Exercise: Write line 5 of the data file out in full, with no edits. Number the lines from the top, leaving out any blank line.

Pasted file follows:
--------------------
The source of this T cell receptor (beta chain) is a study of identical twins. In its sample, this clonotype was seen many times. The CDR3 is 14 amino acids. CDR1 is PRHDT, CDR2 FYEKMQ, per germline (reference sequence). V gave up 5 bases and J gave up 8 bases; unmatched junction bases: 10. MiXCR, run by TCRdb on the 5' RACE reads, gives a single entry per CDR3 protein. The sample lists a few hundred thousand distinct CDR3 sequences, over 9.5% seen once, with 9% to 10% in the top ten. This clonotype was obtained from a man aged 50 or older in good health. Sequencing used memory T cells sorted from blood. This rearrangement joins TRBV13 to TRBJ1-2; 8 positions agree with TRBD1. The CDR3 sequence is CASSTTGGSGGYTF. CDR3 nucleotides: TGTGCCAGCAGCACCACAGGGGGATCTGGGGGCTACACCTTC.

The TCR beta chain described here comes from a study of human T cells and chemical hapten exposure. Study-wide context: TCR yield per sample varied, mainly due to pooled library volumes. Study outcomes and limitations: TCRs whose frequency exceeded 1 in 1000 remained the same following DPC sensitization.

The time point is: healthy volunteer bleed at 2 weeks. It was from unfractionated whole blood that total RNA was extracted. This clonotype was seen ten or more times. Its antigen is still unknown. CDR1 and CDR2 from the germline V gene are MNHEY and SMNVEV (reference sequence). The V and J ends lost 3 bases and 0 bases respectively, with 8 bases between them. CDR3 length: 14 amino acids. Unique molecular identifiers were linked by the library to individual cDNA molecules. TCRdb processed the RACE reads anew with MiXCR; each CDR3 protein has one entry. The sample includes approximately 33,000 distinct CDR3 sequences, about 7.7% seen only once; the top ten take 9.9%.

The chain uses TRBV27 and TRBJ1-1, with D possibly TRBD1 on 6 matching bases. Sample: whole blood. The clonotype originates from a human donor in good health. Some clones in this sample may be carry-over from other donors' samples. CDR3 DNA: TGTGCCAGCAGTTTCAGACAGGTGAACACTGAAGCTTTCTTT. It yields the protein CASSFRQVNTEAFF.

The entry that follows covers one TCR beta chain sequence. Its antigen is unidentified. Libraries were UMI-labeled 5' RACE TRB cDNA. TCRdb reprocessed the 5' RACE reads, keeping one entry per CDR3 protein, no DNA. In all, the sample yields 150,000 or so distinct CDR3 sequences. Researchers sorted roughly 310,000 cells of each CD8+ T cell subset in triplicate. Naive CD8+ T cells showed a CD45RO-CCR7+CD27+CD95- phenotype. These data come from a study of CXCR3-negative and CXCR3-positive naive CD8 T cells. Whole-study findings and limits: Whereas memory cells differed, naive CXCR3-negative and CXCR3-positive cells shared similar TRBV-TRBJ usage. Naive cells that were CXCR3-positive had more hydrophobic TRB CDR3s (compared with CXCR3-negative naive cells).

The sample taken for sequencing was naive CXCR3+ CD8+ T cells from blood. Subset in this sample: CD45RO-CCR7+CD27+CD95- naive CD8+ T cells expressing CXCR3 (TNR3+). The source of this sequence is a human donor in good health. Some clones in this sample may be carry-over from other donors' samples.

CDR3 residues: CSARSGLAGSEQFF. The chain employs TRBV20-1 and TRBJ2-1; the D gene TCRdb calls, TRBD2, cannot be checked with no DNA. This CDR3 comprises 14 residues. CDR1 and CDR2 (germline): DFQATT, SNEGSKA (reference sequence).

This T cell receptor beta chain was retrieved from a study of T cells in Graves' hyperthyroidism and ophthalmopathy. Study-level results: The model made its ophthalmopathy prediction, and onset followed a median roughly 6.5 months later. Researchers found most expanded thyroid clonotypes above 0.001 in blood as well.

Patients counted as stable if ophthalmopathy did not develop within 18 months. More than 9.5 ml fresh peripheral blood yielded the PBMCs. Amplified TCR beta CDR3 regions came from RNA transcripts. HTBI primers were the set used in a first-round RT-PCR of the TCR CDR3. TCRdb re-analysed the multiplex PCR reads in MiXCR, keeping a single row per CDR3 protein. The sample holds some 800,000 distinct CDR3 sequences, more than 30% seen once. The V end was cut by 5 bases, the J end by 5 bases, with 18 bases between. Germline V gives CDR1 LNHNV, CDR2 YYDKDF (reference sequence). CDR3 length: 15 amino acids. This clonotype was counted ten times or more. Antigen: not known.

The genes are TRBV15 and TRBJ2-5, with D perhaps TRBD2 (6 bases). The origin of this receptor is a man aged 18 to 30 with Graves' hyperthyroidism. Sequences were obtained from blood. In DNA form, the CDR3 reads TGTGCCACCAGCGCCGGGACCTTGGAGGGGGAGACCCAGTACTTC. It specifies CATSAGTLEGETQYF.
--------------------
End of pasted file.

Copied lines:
The entry that follows covers one TCR beta chain sequence. Its antigen is unidentified. Libraries were UMI-labeled 5' RACE TRB cDNA. TCRdb reprocessed the 5' RACE reads, keeping one entry per CDR3 protein, no DNA. In all, the sample yields 150,000 or so distinct CDR3 sequences. Researchers sorted roughly 310,000 cells of each CD8+ T cell subset in triplicate. Naive CD8+ T cells showed a CD45RO-CCR7+CD27+CD95- phenotype. These data come from a study of CXCR3-negative and CXCR3-positive naive CD8 T cells. Whole-study findings and limits: Whereas memory cells differed, naive CXCR3-negative and CXCR3-positive cells shared similar TRBV-TRBJ usage. Naive cells that were CXCR3-positive had more hydrophobic TRB CDR3s (compared with CXCR3-negative naive cells).